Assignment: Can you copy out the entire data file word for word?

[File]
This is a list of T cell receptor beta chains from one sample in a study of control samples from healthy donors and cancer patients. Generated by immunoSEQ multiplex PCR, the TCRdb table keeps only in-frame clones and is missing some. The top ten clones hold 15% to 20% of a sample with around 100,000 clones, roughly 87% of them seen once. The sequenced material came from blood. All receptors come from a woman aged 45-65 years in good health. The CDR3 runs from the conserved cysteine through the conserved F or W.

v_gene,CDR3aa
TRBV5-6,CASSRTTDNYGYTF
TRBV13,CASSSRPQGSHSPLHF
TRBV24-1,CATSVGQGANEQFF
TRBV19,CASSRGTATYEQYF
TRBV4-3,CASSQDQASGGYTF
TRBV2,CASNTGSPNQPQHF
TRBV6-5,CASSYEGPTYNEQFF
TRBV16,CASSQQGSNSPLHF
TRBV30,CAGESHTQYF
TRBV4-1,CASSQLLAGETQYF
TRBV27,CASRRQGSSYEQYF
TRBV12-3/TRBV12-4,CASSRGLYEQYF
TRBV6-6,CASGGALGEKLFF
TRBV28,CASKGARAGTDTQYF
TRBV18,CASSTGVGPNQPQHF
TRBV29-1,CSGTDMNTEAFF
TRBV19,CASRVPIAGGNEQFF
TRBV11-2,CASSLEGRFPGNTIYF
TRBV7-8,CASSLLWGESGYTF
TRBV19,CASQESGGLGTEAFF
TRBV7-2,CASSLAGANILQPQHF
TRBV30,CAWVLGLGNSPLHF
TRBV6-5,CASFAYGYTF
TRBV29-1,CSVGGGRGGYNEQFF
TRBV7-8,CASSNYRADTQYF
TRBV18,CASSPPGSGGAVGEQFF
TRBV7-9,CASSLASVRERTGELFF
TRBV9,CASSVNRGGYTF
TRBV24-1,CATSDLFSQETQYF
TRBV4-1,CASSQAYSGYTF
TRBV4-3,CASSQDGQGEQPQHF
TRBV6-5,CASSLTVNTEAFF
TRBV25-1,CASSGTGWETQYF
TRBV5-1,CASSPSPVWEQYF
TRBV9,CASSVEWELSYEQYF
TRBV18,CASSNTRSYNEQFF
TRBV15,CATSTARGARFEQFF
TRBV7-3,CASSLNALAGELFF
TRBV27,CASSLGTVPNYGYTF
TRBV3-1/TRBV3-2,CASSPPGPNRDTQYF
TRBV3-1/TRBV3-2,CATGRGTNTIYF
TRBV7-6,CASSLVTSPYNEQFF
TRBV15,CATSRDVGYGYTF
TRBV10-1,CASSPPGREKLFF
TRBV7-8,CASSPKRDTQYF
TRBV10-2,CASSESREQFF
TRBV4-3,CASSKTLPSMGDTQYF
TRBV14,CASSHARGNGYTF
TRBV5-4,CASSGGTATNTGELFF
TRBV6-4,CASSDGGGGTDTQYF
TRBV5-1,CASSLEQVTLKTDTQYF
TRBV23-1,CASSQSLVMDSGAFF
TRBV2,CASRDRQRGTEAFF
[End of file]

This is a list of T cell receptor beta chains from one sample in a study of control samples from healthy donors and cancer patients. Generated by immunoSEQ multiplex PCR, the TCRdb table keeps only in-frame clones and is missing some. The top ten clones hold 15% to 20% of a sample with around 100,000 clones, roughly 87% of them seen once. The sequenced material came from blood. All receptors come from a woman aged 45-65 years in good health. The CDR3 runs from the conserved cysteine through the conserved F or W.

v_gene,CDR3aa
TRBV5-6,CASSRTTDNYGYTF
TRBV13,CASSSRPQGSHSPLHF
TRBV24-1,CATSVGQGANEQFF
TRBV19,CASSRGTATYEQYF
TRBV4-3,CASSQDQASGGYTF
TRBV2,CASNTGSPNQPQHF
TRBV6-5,CASSYEGPTYNEQFF
TRBV16,CASSQQGSNSPLHF
TRBV30,CAGESHTQYF
TRBV4-1,CASSQLLAGETQYF
TRBV27,CASRRQGSSYEQYF
TRBV12-3/TRBV12-4,CASSRGLYEQYF
TRBV6-6,CASGGALGEKLFF
TRBV28,CASKGARAGTDTQYF
TRBV18,CASSTGVGPNQPQHF
TRBV29-1,CSGTDMNTEAFF
TRBV19,CASRVPIAGGNEQFF
TRBV11-2,CASSLEGRFPGNTIYF
TRBV7-8,CASSLLWGESGYTF
TRBV19,CASQESGGLGTEAFF
TRBV7-2,CASSLAGANILQPQHF
TRBV30,CAWVLGLGNSPLHF
TRBV6-5,CASFAYGYTF
TRBV29-1,CSVGGGRGGYNEQFF
TRBV7-8,CASSNYRADTQYF
TRBV18,CASSPPGSGGAVGEQFF
TRBV7-9,CASSLASVRERTGELFF
TRBV9,CASSVNRGGYTF
TRBV24-1,CATSDLFSQETQYF
TRBV4-1,CASSQAYSGYTF
TRBV4-3,CASSQDGQGEQPQHF
TRBV6-5,CASSLTVNTEAFF
TRBV25-1,CASSGTGWETQYF
TRBV5-1,CASSPSPVWEQYF
TRBV9,CASSVEWELSYEQYF
TRBV18,CASSNTRSYNEQFF
TRBV15,CATSTARGARFEQFF
TRBV7-3,CASSLNALAGELFF
TRBV27,CASSLGTVPNYGYTF
TRBV3-1/TRBV3-2,CASSPPGPNRDTQYF
TRBV3-1/TRBV3-2,CATGRGTNTIYF
TRBV7-6,CASSLVTSPYNEQFF
TRBV15,CATSRDVGYGYTF
TRBV10-1,CASSPPGREKLFF
TRBV7-8,CASSPKRDTQYF
TRBV10-2,CASSESREQFF
TRBV4-3,CASSKTLPSMGDTQYF
TRBV14,CASSHARGNGYTF
TRBV5-4,CASSGGTATNTGELFF
TRBV6-4,CASSDGGGGTDTQYF
TRBV5-1,CASSLEQVTLKTDTQYF
TRBV23-1,CASSQSLVMDSGAFF
TRBV2,CASRDRQRGTEAFF